The U.S. is, after all, the only country condemned by the World Court for international terrorism - for "the unlawful use of force" for political ends, as the Court put it - orderint the U.S. to terminate these crimes and pay substantial reparations. The U.S. of course dismissed the Court's judgment with contempt, reacting by escalating the terrorist war agains Nicaragua and vetoing a Security Council resolution calling on all states to observe internation law (and voting alone, with Israeil and in one case El Salvador, against similar General Assembly resolutions). The terrorist war expanded in accordance with the official policy of attacking "soft targets" - undefended civilian targets, like agricultural collectives and health clinics - instead of engaging the Nicaraguan air space by the U.S. and the advanced communications equpiment provided to them by their supervisors.
It should also be recognized that these terrorist actions were widely approved.
Even more dramatically, the idea that Nicaragua has the right to defend itself was considered outrageous across the mainstream political spectrum in the United States. The US pressured allies to stop providing Nicaragua with arms hoping that it would turn to Russia, as it did; that provides the right propaganda images. The Reagan administration repeatedly floated rumors that Nicaragua was receiving jet fighters from Russia - to protect its airspace - as everyone knew, and to prevent US terrorist attacks against soft targets. The rumors were false, but the reaction was instructive. The doves questioned the rumors, but said that if they are true, of course we must bomb Nicaragua, because it will be a threat to our security. That tells us quite a lot about the deep-seated "culture of terrorism" that prevails in Western civilization.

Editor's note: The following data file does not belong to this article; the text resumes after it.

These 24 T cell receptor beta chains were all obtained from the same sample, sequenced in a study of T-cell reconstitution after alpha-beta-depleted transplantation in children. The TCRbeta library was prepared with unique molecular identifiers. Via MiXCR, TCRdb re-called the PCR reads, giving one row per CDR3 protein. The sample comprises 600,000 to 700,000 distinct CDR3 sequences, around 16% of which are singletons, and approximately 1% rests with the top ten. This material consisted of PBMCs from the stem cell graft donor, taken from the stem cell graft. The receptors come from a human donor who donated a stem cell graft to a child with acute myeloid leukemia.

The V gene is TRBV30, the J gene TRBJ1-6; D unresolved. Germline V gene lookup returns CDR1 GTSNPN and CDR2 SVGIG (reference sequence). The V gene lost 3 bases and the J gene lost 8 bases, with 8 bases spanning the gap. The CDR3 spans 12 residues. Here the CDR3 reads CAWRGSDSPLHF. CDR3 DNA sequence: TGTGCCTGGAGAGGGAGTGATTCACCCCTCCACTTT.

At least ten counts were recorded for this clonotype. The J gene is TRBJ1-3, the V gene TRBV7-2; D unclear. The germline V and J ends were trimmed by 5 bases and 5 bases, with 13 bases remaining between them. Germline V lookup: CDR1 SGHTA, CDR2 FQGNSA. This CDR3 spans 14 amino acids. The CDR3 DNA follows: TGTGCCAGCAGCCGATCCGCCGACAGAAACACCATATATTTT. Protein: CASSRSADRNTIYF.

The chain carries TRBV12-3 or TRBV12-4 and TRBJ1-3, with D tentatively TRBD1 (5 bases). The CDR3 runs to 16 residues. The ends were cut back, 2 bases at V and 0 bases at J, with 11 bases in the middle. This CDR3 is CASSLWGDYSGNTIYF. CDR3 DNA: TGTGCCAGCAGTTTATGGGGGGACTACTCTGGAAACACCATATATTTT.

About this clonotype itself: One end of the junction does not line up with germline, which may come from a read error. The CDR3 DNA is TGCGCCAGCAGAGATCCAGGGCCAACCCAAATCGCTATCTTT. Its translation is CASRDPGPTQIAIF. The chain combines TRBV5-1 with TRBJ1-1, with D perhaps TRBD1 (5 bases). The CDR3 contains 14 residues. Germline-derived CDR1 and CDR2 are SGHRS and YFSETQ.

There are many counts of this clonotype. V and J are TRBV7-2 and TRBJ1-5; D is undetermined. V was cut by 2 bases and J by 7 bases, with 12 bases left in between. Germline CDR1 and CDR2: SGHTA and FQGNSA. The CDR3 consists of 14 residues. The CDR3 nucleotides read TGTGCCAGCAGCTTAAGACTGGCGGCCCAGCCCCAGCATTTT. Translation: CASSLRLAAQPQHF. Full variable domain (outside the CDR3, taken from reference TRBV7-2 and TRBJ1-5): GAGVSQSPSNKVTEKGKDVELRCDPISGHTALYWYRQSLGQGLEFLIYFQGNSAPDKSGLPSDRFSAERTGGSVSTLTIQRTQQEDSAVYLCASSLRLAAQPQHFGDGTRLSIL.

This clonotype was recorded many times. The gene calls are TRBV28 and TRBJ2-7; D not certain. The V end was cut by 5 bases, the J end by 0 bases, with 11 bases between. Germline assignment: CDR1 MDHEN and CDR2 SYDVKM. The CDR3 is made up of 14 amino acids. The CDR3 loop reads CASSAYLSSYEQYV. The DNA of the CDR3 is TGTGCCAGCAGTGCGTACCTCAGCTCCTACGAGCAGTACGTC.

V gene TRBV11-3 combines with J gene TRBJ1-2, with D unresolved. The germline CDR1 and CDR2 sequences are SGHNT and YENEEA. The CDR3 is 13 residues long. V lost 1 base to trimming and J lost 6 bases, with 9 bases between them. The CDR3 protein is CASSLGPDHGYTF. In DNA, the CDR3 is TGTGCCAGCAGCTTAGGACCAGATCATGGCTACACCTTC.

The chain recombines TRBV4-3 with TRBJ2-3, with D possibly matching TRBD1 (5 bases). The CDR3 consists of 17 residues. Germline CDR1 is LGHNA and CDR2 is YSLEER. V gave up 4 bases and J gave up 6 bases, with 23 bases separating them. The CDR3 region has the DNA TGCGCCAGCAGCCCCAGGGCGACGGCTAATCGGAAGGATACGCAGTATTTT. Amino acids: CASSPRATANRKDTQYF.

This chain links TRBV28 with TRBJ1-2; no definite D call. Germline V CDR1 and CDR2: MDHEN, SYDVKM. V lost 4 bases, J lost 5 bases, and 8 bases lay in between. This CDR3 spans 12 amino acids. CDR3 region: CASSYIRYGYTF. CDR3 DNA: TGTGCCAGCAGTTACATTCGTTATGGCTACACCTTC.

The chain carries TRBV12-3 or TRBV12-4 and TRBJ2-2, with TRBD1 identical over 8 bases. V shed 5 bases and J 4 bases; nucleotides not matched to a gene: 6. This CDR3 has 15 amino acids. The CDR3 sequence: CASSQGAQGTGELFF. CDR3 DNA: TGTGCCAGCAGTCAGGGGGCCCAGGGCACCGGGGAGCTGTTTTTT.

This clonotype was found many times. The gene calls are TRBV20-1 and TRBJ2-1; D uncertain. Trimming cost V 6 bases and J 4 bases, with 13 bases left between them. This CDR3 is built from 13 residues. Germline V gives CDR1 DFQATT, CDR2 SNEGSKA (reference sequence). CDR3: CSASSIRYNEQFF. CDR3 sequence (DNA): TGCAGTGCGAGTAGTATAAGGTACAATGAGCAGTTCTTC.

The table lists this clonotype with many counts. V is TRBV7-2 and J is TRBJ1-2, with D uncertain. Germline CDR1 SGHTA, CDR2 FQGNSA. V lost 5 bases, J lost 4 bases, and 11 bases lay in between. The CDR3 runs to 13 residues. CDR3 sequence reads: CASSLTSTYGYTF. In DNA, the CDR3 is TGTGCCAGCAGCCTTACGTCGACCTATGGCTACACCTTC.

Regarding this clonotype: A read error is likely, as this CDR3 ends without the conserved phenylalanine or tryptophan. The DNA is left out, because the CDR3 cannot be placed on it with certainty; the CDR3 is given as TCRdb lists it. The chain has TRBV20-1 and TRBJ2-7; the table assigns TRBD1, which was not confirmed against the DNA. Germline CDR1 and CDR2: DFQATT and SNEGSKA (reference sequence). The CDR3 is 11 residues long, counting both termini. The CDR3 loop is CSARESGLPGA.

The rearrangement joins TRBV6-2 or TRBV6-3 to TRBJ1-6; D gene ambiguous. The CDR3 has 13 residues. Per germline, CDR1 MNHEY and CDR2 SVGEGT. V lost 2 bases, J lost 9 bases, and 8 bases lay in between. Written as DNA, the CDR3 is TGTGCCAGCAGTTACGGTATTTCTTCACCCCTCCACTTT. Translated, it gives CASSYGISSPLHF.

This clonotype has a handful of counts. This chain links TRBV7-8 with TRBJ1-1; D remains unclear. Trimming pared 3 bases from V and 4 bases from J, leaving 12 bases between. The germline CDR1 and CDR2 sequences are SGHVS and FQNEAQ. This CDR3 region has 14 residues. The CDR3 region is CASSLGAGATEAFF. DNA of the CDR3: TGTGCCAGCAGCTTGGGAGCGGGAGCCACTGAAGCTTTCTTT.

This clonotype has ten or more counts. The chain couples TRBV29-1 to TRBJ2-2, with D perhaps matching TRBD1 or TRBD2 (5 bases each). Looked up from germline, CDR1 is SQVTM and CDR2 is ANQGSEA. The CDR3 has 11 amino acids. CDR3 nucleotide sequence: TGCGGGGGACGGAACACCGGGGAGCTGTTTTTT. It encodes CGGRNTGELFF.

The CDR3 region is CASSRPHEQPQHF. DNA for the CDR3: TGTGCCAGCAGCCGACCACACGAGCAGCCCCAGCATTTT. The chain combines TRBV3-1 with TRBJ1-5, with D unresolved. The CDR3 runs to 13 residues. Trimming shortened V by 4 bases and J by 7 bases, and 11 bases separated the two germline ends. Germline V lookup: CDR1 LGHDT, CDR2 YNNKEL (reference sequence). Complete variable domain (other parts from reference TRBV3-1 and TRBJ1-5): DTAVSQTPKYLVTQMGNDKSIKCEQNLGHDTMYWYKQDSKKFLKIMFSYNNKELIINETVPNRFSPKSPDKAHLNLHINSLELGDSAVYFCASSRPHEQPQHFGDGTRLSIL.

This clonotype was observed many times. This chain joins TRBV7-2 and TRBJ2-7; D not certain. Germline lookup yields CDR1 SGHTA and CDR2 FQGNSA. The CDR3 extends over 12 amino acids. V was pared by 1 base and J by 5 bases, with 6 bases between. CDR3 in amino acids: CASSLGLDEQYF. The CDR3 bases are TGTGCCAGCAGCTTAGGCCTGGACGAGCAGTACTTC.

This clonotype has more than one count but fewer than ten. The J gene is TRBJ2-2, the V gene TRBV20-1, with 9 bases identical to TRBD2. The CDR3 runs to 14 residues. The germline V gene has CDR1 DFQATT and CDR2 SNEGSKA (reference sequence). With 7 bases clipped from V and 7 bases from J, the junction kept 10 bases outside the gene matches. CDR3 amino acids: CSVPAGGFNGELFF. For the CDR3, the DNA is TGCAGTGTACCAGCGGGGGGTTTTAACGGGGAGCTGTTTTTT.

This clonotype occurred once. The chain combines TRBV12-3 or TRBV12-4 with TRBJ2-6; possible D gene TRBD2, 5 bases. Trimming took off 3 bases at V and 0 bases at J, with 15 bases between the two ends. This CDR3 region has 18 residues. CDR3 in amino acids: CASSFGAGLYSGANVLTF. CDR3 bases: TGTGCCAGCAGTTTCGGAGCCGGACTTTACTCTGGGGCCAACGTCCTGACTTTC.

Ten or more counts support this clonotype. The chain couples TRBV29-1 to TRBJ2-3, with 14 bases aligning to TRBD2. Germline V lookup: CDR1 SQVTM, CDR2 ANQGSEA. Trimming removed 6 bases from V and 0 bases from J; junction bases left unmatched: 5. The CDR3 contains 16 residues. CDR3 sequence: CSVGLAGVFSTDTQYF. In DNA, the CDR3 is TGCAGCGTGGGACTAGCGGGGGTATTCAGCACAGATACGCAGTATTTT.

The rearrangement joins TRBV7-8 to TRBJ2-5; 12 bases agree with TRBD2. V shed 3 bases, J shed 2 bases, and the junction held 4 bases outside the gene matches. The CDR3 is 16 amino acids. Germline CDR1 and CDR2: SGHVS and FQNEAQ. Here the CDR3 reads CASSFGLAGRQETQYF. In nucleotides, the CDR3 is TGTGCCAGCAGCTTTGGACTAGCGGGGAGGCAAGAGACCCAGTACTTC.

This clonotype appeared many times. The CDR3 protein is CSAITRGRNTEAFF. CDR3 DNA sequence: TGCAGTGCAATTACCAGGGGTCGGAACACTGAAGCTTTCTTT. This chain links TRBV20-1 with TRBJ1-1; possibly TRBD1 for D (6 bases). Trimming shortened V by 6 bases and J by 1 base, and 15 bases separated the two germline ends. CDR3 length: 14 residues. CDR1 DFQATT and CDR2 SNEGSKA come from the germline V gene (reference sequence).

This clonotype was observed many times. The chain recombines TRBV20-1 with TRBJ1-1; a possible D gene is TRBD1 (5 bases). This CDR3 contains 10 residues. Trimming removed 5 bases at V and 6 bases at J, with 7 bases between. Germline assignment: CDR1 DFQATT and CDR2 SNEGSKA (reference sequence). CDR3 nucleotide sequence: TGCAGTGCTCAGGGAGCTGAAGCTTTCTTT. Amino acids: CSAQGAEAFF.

This is by no means the most extreme example, I mention it because it is uncontroversial, given the World Court decision, and because of the failed efforts of Nicaragua to pursue lawful means. Nicaragua was but ONE component of Washington's terrorist wars in Central America in that terrible decade, leaving hundreds of thousands dead and four countries in ruins.